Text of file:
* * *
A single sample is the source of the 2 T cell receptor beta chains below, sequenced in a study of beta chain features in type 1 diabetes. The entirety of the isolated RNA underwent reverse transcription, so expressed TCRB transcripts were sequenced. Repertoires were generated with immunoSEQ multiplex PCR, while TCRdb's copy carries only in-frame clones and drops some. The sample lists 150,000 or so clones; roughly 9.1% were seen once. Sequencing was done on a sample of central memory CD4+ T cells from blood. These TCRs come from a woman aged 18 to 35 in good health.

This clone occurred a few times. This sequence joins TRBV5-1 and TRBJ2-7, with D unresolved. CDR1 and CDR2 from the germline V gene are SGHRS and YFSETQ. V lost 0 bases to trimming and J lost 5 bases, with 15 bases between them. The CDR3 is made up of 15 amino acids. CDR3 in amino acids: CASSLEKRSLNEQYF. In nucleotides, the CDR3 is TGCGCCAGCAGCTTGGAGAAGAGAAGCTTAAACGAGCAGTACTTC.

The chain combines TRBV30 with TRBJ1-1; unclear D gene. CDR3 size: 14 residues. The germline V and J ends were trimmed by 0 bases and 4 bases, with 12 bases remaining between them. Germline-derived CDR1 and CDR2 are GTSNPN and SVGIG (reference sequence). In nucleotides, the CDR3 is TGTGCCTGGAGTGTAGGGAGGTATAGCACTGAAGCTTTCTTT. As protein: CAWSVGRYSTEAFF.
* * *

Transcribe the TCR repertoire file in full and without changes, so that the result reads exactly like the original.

A single sample is the source of the 2 T cell receptor beta chains below, sequenced in a study of beta chain features in type 1 diabetes. The entirety of the isolated RNA underwent reverse transcription, so expressed TCRB transcripts were sequenced. Repertoires were generated with immunoSEQ multiplex PCR, while TCRdb's copy carries only in-frame clones and drops some. The sample lists 150,000 or so clones; roughly 9.1% were seen once. Sequencing was done on a sample of central memory CD4+ T cells from blood. These TCRs come from a woman aged 18 to 35 in good health.

This clone occurred a few times. This sequence joins TRBV5-1 and TRBJ2-7, with D unresolved. CDR1 and CDR2 from the germline V gene are SGHRS and YFSETQ. V lost 0 bases to trimming and J lost 5 bases, with 15 bases between them. The CDR3 is made up of 15 amino acids. CDR3 in amino acids: CASSLEKRSLNEQYF. In nucleotides, the CDR3 is TGCGCCAGCAGCTTGGAGAAGAGAAGCTTAAACGAGCAGTACTTC.

The chain combines TRBV30 with TRBJ1-1; unclear D gene. CDR3 size: 14 residues. The germline V and J ends were trimmed by 0 bases and 4 bases, with 12 bases remaining between them. Germline-derived CDR1 and CDR2 are GTSNPN and SVGIG (reference sequence). In nucleotides, the CDR3 is TGTGCCTGGAGTGTAGGGAGGTATAGCACTGAAGCTTTCTTT. As protein: CAWSVGRYSTEAFF.